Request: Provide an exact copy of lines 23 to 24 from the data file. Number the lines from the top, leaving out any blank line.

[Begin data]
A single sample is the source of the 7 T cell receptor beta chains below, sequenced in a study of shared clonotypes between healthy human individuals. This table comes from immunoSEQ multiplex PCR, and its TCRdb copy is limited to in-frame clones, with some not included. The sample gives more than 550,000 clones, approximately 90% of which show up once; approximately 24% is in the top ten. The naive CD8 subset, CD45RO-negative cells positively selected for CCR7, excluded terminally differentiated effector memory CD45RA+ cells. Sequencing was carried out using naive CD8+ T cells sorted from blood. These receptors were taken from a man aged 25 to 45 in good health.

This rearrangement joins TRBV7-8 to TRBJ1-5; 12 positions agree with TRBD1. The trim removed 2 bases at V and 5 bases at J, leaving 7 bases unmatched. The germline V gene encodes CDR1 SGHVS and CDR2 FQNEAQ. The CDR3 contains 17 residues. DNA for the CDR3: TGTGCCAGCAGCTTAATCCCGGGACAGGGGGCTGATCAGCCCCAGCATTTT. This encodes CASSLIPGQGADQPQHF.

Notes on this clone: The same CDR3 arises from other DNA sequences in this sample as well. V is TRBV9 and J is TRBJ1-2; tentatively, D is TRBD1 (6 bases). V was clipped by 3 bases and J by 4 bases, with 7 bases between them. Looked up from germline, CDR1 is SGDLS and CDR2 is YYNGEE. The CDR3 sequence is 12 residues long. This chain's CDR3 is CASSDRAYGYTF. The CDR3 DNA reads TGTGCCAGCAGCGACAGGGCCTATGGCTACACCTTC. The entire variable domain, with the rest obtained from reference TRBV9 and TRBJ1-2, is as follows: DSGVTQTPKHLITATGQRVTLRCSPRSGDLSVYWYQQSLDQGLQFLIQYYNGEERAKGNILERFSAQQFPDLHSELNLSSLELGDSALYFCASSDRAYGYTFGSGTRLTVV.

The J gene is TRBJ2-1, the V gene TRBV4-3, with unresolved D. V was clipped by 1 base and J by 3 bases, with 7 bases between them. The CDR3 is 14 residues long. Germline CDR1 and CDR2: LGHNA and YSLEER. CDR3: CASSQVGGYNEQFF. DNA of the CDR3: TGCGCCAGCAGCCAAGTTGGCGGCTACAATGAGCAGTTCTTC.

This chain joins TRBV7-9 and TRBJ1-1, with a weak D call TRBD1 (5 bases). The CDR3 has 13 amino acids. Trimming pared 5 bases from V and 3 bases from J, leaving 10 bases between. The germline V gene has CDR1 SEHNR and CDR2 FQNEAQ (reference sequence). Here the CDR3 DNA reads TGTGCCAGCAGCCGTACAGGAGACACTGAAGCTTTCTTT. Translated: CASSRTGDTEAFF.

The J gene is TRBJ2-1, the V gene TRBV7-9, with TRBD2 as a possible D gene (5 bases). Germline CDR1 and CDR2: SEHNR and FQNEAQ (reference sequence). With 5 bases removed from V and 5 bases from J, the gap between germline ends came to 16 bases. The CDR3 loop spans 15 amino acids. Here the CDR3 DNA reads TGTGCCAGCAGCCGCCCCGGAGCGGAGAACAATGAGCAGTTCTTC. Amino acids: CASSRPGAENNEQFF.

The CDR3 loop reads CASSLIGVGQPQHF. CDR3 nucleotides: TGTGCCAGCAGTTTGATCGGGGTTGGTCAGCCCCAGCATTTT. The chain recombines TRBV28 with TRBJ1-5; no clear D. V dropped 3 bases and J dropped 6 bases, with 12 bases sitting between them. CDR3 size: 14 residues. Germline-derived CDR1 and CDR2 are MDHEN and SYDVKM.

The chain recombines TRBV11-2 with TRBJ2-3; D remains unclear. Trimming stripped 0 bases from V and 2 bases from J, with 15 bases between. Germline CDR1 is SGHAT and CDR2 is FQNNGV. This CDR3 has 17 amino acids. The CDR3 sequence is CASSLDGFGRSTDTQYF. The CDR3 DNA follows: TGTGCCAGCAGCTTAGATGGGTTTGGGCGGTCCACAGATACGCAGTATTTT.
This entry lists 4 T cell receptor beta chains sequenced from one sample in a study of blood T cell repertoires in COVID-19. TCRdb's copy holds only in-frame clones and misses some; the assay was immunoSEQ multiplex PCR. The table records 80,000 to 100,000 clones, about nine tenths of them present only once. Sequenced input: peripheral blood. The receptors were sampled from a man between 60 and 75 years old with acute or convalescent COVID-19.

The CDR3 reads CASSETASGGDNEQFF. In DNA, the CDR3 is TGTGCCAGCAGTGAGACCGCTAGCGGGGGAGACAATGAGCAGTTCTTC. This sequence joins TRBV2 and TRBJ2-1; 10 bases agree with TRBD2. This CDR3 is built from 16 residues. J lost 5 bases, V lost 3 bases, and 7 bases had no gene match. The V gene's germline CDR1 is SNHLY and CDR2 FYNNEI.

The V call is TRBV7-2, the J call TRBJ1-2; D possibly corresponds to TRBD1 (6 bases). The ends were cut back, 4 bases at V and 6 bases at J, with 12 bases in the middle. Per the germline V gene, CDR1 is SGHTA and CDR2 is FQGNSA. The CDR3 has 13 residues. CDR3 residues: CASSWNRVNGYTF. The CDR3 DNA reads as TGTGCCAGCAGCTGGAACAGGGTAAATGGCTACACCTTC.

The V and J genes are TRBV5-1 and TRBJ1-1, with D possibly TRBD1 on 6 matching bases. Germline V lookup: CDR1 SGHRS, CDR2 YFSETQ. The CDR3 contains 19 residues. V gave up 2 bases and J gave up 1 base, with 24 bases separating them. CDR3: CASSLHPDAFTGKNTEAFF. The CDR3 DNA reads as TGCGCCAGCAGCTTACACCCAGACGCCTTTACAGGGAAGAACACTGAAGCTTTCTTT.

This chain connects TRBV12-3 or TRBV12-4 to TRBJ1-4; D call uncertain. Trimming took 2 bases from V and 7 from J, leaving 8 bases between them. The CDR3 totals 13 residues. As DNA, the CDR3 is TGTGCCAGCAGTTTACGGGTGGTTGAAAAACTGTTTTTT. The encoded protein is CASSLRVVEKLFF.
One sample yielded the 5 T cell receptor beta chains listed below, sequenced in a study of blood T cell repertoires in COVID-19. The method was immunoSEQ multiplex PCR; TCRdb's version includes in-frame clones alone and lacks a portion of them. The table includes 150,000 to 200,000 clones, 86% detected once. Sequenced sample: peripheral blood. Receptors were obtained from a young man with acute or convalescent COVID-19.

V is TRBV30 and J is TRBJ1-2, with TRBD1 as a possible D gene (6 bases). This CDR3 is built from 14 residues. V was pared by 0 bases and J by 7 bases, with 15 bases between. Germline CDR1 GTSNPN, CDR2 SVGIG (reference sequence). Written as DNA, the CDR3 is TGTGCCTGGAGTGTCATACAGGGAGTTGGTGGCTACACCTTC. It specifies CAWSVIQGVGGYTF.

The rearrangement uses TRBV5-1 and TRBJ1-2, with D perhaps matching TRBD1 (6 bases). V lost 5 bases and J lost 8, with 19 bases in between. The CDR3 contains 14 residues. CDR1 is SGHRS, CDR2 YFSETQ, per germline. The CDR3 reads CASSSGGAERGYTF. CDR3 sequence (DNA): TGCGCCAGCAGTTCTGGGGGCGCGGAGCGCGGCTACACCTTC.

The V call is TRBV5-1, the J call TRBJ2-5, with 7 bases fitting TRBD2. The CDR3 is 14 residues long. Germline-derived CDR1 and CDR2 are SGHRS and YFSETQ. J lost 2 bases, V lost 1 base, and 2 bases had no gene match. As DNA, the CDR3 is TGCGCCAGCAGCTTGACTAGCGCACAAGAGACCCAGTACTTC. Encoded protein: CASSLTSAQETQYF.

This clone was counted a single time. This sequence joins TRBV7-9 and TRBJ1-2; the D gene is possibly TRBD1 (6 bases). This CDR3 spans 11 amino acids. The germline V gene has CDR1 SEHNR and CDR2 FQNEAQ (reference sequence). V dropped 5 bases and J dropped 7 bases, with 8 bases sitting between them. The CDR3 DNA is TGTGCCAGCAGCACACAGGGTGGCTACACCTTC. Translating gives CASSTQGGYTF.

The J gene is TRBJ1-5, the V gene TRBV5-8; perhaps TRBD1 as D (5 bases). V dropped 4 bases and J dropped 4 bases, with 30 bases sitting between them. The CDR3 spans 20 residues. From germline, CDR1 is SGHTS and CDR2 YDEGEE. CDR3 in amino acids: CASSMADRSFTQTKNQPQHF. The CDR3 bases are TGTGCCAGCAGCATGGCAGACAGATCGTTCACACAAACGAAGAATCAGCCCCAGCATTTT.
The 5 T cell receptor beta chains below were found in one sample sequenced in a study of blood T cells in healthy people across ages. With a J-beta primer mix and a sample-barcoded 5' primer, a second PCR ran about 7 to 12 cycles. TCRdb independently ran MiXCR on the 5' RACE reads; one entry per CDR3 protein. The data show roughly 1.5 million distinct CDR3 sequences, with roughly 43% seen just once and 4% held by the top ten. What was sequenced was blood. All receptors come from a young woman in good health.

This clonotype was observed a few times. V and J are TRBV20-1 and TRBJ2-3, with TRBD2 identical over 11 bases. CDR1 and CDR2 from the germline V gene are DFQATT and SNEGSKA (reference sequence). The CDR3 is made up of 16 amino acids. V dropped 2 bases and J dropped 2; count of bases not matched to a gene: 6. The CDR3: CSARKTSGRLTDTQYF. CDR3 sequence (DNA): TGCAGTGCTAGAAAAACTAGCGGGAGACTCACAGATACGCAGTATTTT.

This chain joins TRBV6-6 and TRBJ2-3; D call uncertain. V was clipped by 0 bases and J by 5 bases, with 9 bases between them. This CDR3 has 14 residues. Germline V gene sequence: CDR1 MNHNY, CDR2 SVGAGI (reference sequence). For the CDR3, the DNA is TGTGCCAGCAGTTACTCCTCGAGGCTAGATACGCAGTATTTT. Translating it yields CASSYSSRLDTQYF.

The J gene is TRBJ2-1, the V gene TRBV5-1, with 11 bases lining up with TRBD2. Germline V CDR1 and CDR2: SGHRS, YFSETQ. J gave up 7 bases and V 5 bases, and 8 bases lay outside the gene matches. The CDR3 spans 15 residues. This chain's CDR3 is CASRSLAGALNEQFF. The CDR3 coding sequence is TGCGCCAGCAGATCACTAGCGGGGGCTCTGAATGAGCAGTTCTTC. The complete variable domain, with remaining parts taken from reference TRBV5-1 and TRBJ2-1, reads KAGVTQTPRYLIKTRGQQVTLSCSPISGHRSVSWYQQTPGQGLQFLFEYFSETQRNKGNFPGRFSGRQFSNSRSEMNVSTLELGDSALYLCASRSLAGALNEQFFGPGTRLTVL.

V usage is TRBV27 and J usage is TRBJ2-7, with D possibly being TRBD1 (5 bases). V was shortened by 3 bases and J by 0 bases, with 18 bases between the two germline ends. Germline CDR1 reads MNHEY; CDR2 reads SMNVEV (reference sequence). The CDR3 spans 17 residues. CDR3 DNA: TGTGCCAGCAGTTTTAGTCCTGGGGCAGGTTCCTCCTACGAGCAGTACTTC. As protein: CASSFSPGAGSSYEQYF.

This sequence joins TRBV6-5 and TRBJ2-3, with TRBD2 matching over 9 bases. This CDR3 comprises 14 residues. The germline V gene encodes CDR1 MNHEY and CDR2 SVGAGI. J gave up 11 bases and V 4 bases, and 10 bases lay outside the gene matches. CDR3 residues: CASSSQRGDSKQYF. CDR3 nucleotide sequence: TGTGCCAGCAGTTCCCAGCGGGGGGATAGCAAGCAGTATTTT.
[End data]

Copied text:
The J gene is TRBJ2-1, the V gene TRBV5-1, with 11 bases lining up with TRBD2. Germline V CDR1 and CDR2: SGHRS, YFSETQ. J gave up 7 bases and V 5 bases, and 8 bases lay outside the gene matches. The CDR3 spans 15 residues. This chain's CDR3 is CASRSLAGALNEQFF. The CDR3 coding sequence is TGCGCCAGCAGATCACTAGCGGGGGCTCTGAATGAGCAGTTCTTC. The complete variable domain, with remaining parts taken from reference TRBV5-1 and TRBJ2-1, reads KAGVTQTPRYLIKTRGQQVTLSCSPISGHRSVSWYQQTPGQGLQFLFEYFSETQRNKGNFPGRFSGRQFSNSRSEMNVSTLELGDSALYLCASRSLAGALNEQFFGPGTRLTVL.

V usage is TRBV27 and J usage is TRBJ2-7, with D possibly being TRBD1 (5 bases). V was shortened by 3 bases and J by 0 bases, with 18 bases between the two germline ends. Germline CDR1 reads MNHEY; CDR2 reads SMNVEV (reference sequence). The CDR3 spans 17 residues. CDR3 DNA: TGTGCCAGCAGTTTTAGTCCTGGGGCAGGTTCCTCCTACGAGCAGTACTTC. As protein: CASSFSPGAGSSYEQYF.